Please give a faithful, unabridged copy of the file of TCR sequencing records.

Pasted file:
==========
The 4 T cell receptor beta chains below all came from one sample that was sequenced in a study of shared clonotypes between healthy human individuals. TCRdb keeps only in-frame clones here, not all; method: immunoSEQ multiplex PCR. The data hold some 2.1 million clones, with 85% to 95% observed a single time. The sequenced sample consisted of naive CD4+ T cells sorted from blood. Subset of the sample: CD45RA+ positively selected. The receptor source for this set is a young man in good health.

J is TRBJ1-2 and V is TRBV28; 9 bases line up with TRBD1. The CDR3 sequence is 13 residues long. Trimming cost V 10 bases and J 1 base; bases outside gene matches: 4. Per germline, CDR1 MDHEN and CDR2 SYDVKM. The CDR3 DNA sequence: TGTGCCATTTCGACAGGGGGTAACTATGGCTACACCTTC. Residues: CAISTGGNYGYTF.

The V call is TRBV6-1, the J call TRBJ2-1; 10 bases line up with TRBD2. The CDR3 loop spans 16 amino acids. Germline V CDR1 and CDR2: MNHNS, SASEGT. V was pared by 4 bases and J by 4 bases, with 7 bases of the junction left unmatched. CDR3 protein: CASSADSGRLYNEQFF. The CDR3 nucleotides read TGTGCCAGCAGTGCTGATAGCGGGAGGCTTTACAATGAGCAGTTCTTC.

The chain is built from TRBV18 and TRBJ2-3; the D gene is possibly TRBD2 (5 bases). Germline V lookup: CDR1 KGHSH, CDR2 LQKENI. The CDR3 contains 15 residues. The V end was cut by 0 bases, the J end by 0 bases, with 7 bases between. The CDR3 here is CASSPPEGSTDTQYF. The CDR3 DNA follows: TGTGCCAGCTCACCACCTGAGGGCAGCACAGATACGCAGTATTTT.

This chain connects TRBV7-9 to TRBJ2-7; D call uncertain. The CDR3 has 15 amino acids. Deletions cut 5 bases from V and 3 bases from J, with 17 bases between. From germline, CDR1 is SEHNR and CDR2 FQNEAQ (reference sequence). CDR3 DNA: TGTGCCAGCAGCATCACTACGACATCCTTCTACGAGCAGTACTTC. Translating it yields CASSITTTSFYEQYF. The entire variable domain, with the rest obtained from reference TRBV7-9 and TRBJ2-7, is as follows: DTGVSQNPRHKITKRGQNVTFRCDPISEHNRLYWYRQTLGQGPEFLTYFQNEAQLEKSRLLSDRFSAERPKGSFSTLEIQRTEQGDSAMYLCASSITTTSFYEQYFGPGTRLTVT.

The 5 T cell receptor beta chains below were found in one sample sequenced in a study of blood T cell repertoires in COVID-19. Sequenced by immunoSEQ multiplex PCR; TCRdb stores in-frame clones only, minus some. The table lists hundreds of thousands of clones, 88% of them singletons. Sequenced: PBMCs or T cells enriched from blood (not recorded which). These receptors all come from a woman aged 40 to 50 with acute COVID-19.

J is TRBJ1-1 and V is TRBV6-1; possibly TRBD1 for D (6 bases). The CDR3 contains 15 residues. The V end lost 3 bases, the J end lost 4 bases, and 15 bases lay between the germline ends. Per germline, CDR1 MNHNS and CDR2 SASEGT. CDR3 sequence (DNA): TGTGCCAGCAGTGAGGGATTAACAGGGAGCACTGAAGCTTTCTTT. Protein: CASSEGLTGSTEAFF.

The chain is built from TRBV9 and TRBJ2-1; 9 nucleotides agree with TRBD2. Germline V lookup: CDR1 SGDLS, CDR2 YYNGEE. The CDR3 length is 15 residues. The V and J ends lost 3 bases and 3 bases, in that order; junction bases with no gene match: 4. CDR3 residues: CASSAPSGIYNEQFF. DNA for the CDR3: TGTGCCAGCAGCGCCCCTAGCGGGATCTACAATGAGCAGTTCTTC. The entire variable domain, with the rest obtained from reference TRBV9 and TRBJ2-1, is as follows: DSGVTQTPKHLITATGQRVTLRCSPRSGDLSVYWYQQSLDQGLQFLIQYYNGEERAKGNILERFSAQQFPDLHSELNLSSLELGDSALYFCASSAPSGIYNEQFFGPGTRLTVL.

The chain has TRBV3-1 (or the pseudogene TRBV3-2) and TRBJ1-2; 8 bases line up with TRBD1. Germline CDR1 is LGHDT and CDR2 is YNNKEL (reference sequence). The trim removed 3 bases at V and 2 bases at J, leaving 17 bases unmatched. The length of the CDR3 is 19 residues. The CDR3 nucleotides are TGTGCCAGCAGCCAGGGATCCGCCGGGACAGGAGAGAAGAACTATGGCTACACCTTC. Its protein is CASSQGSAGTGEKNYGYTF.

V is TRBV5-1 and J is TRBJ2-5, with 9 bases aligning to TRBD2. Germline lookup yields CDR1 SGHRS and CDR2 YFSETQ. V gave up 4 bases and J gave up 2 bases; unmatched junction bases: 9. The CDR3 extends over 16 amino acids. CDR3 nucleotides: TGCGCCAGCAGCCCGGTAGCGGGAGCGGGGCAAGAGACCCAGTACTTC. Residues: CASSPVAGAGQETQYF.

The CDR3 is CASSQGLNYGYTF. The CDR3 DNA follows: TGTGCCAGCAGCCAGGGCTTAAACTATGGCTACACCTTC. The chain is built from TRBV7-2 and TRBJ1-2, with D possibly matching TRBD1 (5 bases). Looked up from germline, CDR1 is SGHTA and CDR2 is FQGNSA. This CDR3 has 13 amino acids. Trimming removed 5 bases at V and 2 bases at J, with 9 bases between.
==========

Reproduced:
The 4 T cell receptor beta chains below all came from one sample that was sequenced in a study of shared clonotypes between healthy human individuals. TCRdb keeps only in-frame clones here, not all; method: immunoSEQ multiplex PCR. The data hold some 2.1 million clones, with 85% to 95% observed a single time. The sequenced sample consisted of naive CD4+ T cells sorted from blood. Subset of the sample: CD45RA+ positively selected. The receptor source for this set is a young man in good health.

J is TRBJ1-2 and V is TRBV28; 9 bases line up with TRBD1. The CDR3 sequence is 13 residues long. Trimming cost V 10 bases and J 1 base; bases outside gene matches: 4. Per germline, CDR1 MDHEN and CDR2 SYDVKM. The CDR3 DNA sequence: TGTGCCATTTCGACAGGGGGTAACTATGGCTACACCTTC. Residues: CAISTGGNYGYTF.

The V call is TRBV6-1, the J call TRBJ2-1; 10 bases line up with TRBD2. The CDR3 loop spans 16 amino acids. Germline V CDR1 and CDR2: MNHNS, SASEGT. V was pared by 4 bases and J by 4 bases, with 7 bases of the junction left unmatched. CDR3 protein: CASSADSGRLYNEQFF. The CDR3 nucleotides read TGTGCCAGCAGTGCTGATAGCGGGAGGCTTTACAATGAGCAGTTCTTC.

The chain is built from TRBV18 and TRBJ2-3; the D gene is possibly TRBD2 (5 bases). Germline V lookup: CDR1 KGHSH, CDR2 LQKENI. The CDR3 contains 15 residues. The V end was cut by 0 bases, the J end by 0 bases, with 7 bases between. The CDR3 here is CASSPPEGSTDTQYF. The CDR3 DNA follows: TGTGCCAGCTCACCACCTGAGGGCAGCACAGATACGCAGTATTTT.

This chain connects TRBV7-9 to TRBJ2-7; D call uncertain. The CDR3 has 15 amino acids. Deletions cut 5 bases from V and 3 bases from J, with 17 bases between. From germline, CDR1 is SEHNR and CDR2 FQNEAQ (reference sequence). CDR3 DNA: TGTGCCAGCAGCATCACTACGACATCCTTCTACGAGCAGTACTTC. Translating it yields CASSITTTSFYEQYF. The entire variable domain, with the rest obtained from reference TRBV7-9 and TRBJ2-7, is as follows: DTGVSQNPRHKITKRGQNVTFRCDPISEHNRLYWYRQTLGQGPEFLTYFQNEAQLEKSRLLSDRFSAERPKGSFSTLEIQRTEQGDSAMYLCASSITTTSFYEQYFGPGTRLTVT.

The 5 T cell receptor beta chains below were found in one sample sequenced in a study of blood T cell repertoires in COVID-19. Sequenced by immunoSEQ multiplex PCR; TCRdb stores in-frame clones only, minus some. The table lists hundreds of thousands of clones, 88% of them singletons. Sequenced: PBMCs or T cells enriched from blood (not recorded which). These receptors all come from a woman aged 40 to 50 with acute COVID-19.

J is TRBJ1-1 and V is TRBV6-1; possibly TRBD1 for D (6 bases). The CDR3 contains 15 residues. The V end lost 3 bases, the J end lost 4 bases, and 15 bases lay between the germline ends. Per germline, CDR1 MNHNS and CDR2 SASEGT. CDR3 sequence (DNA): TGTGCCAGCAGTGAGGGATTAACAGGGAGCACTGAAGCTTTCTTT. Protein: CASSEGLTGSTEAFF.

The chain is built from TRBV9 and TRBJ2-1; 9 nucleotides agree with TRBD2. Germline V lookup: CDR1 SGDLS, CDR2 YYNGEE. The CDR3 length is 15 residues. The V and J ends lost 3 bases and 3 bases, in that order; junction bases with no gene match: 4. CDR3 residues: CASSAPSGIYNEQFF. DNA for the CDR3: TGTGCCAGCAGCGCCCCTAGCGGGATCTACAATGAGCAGTTCTTC. The entire variable domain, with the rest obtained from reference TRBV9 and TRBJ2-1, is as follows: DSGVTQTPKHLITATGQRVTLRCSPRSGDLSVYWYQQSLDQGLQFLIQYYNGEERAKGNILERFSAQQFPDLHSELNLSSLELGDSALYFCASSAPSGIYNEQFFGPGTRLTVL.

The chain has TRBV3-1 (or the pseudogene TRBV3-2) and TRBJ1-2; 8 bases line up with TRBD1. Germline CDR1 is LGHDT and CDR2 is YNNKEL (reference sequence). The trim removed 3 bases at V and 2 bases at J, leaving 17 bases unmatched. The length of the CDR3 is 19 residues. The CDR3 nucleotides are TGTGCCAGCAGCCAGGGATCCGCCGGGACAGGAGAGAAGAACTATGGCTACACCTTC. Its protein is CASSQGSAGTGEKNYGYTF.

V is TRBV5-1 and J is TRBJ2-5, with 9 bases aligning to TRBD2. Germline lookup yields CDR1 SGHRS and CDR2 YFSETQ. V gave up 4 bases and J gave up 2 bases; unmatched junction bases: 9. The CDR3 extends over 16 amino acids. CDR3 nucleotides: TGCGCCAGCAGCCCGGTAGCGGGAGCGGGGCAAGAGACCCAGTACTTC. Residues: CASSPVAGAGQETQYF.

The CDR3 is CASSQGLNYGYTF. The CDR3 DNA follows: TGTGCCAGCAGCCAGGGCTTAAACTATGGCTACACCTTC. The chain is built from TRBV7-2 and TRBJ1-2, with D possibly matching TRBD1 (5 bases). Looked up from germline, CDR1 is SGHTA and CDR2 is FQGNSA. This CDR3 has 13 amino acids. Trimming removed 5 bases at V and 2 bases at J, with 9 bases between.